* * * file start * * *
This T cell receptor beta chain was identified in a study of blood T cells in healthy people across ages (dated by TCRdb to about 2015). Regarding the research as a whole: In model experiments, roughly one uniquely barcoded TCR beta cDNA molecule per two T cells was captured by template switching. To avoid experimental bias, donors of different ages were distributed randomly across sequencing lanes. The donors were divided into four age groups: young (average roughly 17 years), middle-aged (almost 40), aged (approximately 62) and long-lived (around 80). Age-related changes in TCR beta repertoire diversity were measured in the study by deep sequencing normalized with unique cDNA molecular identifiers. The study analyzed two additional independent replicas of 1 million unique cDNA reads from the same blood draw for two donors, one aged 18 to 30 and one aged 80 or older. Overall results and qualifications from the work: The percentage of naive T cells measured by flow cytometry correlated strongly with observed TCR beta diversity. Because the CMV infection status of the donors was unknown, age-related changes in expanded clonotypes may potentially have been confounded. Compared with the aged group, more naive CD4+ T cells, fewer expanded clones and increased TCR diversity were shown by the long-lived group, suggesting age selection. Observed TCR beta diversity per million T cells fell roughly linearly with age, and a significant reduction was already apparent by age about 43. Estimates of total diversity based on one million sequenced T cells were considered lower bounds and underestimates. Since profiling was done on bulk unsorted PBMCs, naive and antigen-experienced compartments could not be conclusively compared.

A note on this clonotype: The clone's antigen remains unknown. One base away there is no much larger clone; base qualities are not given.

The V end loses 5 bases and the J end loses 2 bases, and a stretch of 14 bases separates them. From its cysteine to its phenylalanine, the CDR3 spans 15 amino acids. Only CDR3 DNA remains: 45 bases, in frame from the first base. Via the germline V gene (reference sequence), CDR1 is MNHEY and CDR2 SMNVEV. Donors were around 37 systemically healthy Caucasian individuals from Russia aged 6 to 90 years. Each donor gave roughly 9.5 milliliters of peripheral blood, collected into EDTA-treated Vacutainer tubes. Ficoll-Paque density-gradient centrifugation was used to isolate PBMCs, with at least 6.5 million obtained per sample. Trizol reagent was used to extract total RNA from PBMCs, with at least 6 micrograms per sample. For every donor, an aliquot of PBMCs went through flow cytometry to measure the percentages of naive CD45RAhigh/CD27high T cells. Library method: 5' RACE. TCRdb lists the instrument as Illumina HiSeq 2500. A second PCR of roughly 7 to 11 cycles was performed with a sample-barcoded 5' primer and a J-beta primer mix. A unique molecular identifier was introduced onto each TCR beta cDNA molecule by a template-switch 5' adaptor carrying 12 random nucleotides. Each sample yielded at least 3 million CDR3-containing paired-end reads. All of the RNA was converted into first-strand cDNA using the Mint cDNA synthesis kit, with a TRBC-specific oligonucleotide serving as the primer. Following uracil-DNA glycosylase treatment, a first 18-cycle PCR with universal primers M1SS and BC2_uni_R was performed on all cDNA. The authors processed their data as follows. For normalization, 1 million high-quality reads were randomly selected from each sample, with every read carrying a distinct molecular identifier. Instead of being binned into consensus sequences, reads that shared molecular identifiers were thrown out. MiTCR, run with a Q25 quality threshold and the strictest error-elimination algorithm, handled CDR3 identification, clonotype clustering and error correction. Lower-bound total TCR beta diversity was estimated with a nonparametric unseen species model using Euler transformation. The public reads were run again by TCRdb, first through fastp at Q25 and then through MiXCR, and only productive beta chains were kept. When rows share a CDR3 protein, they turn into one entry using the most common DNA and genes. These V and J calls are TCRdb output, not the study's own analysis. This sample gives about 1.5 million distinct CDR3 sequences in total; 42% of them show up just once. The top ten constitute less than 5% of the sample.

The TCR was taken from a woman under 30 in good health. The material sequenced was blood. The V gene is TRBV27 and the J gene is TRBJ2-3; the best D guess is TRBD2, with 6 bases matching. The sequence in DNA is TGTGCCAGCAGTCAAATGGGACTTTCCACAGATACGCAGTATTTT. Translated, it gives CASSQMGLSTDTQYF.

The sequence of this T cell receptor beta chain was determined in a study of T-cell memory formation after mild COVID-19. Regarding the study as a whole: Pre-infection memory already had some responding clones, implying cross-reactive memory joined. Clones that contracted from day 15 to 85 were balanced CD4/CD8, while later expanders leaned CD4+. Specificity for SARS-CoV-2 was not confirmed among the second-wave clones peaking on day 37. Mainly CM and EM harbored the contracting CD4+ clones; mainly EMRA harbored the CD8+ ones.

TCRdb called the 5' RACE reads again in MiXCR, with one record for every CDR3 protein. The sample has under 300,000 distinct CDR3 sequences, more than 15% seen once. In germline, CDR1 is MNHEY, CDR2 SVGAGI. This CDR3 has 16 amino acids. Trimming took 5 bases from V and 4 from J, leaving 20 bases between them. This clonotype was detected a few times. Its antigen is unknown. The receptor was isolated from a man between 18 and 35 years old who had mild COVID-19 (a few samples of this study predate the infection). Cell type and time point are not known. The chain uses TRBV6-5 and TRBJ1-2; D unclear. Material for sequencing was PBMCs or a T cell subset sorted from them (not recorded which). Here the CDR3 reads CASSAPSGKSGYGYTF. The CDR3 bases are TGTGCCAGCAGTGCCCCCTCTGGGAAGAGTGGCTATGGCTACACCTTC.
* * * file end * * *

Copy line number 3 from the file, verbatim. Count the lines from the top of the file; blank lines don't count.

The V end loses 5 bases and the J end loses 2 bases, and a stretch of 14 bases separates them. From its cysteine to its phenylalanine, the CDR3 spans 15 amino acids. Only CDR3 DNA remains: 45 bases, in frame from the first base. Via the germline V gene (reference sequence), CDR1 is MNHEY and CDR2 SMNVEV. Donors were around 37 systemically healthy Caucasian individuals from Russia aged 6 to 90 years. Each donor gave roughly 9.5 milliliters of peripheral blood, collected into EDTA-treated Vacutainer tubes. Ficoll-Paque density-gradient centrifugation was used to isolate PBMCs, with at least 6.5 million obtained per sample. Trizol reagent was used to extract total RNA from PBMCs, with at least 6 micrograms per sample. For every donor, an aliquot of PBMCs went through flow cytometry to measure the percentages of naive CD45RAhigh/CD27high T cells. Library method: 5' RACE. TCRdb lists the instrument as Illumina HiSeq 2500. A second PCR of roughly 7 to 11 cycles was performed with a sample-barcoded 5' primer and a J-beta primer mix. A unique molecular identifier was introduced onto each TCR beta cDNA molecule by a template-switch 5' adaptor carrying 12 random nucleotides. Each sample yielded at least 3 million CDR3-containing paired-end reads. All of the RNA was converted into first-strand cDNA using the Mint cDNA synthesis kit, with a TRBC-specific oligonucleotide serving as the primer. Following uracil-DNA glycosylase treatment, a first 18-cycle PCR with universal primers M1SS and BC2_uni_R was performed on all cDNA. The authors processed their data as follows. For normalization, 1 million high-quality reads were randomly selected from each sample, with every read carrying a distinct molecular identifier. Instead of being binned into consensus sequences, reads that shared molecular identifiers were thrown out. MiTCR, run with a Q25 quality threshold and the strictest error-elimination algorithm, handled CDR3 identification, clonotype clustering and error correction. Lower-bound total TCR beta diversity was estimated with a nonparametric unseen species model using Euler transformation. The public reads were run again by TCRdb, first through fastp at Q25 and then through MiXCR, and only productive beta chains were kept. When rows share a CDR3 protein, they turn into one entry using the most common DNA and genes. These V and J calls are TCRdb output, not the study's own analysis. This sample gives about 1.5 million distinct CDR3 sequences in total; 42% of them show up just once. The top ten constitute less than 5% of the sample.